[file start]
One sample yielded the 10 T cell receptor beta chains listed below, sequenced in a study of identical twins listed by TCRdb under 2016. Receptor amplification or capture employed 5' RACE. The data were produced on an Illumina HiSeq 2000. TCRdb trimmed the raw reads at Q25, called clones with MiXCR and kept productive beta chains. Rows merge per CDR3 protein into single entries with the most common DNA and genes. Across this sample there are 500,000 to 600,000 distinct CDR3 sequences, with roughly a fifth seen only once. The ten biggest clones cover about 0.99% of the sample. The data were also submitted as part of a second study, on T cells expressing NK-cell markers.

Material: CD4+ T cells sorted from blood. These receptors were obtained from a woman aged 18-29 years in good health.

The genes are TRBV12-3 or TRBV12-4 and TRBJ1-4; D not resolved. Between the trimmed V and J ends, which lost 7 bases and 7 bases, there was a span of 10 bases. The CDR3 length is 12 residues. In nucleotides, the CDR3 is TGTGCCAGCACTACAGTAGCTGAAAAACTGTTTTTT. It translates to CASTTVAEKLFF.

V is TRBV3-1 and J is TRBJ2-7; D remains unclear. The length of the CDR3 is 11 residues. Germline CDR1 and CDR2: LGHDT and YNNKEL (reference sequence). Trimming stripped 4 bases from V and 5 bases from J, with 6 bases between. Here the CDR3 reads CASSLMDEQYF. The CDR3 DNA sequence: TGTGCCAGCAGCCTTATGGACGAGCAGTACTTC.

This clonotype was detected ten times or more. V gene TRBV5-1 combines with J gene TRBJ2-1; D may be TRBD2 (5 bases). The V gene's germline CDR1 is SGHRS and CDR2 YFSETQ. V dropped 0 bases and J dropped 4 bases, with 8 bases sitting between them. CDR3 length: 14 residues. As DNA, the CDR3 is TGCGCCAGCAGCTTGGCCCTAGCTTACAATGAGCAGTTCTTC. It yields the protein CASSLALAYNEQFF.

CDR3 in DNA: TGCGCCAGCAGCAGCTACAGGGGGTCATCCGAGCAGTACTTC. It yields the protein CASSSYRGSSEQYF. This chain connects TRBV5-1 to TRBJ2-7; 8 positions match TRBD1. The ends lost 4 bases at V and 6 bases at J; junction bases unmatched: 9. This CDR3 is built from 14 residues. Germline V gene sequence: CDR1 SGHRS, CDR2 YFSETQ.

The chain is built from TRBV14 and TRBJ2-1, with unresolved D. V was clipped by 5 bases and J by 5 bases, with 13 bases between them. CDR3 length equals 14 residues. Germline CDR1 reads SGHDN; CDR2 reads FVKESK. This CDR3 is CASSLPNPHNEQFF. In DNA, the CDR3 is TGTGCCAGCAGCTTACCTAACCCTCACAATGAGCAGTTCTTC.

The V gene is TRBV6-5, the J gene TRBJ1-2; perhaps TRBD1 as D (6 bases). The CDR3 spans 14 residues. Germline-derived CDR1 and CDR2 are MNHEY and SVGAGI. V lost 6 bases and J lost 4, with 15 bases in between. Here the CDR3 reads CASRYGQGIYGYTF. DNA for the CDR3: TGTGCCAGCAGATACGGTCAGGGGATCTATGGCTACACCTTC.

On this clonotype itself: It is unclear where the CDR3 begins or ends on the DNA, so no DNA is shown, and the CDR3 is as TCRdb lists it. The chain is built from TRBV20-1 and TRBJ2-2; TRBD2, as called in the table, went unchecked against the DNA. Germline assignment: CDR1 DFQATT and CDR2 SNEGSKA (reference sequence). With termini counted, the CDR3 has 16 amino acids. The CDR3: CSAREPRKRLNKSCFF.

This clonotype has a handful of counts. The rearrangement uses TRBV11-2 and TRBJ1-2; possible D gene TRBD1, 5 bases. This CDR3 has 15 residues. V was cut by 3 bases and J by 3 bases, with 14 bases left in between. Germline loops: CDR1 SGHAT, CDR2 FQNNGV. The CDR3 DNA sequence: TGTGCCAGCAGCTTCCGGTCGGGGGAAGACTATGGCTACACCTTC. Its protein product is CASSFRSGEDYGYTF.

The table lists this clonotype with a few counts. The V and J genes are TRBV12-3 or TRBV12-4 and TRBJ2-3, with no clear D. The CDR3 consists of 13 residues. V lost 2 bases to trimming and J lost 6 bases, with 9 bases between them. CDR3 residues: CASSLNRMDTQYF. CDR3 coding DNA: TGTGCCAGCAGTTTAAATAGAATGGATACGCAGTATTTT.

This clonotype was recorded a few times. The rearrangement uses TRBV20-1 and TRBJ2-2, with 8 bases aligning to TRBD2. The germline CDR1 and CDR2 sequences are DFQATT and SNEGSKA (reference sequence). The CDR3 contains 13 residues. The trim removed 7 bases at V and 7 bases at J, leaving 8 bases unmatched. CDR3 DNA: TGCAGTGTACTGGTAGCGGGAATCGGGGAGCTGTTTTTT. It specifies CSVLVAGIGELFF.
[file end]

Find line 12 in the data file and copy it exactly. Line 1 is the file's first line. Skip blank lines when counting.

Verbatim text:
This clonotype was recorded a few times. The rearrangement uses TRBV20-1 and TRBJ2-2, with 8 bases aligning to TRBD2. The germline CDR1 and CDR2 sequences are DFQATT and SNEGSKA (reference sequence). The CDR3 contains 13 residues. The trim removed 7 bases at V and 7 bases at J, leaving 8 bases unmatched. CDR3 DNA: TGCAGTGTACTGGTAGCGGGAATCGGGGAGCTGTTTTTT. It specifies CSVLVAGIGELFF.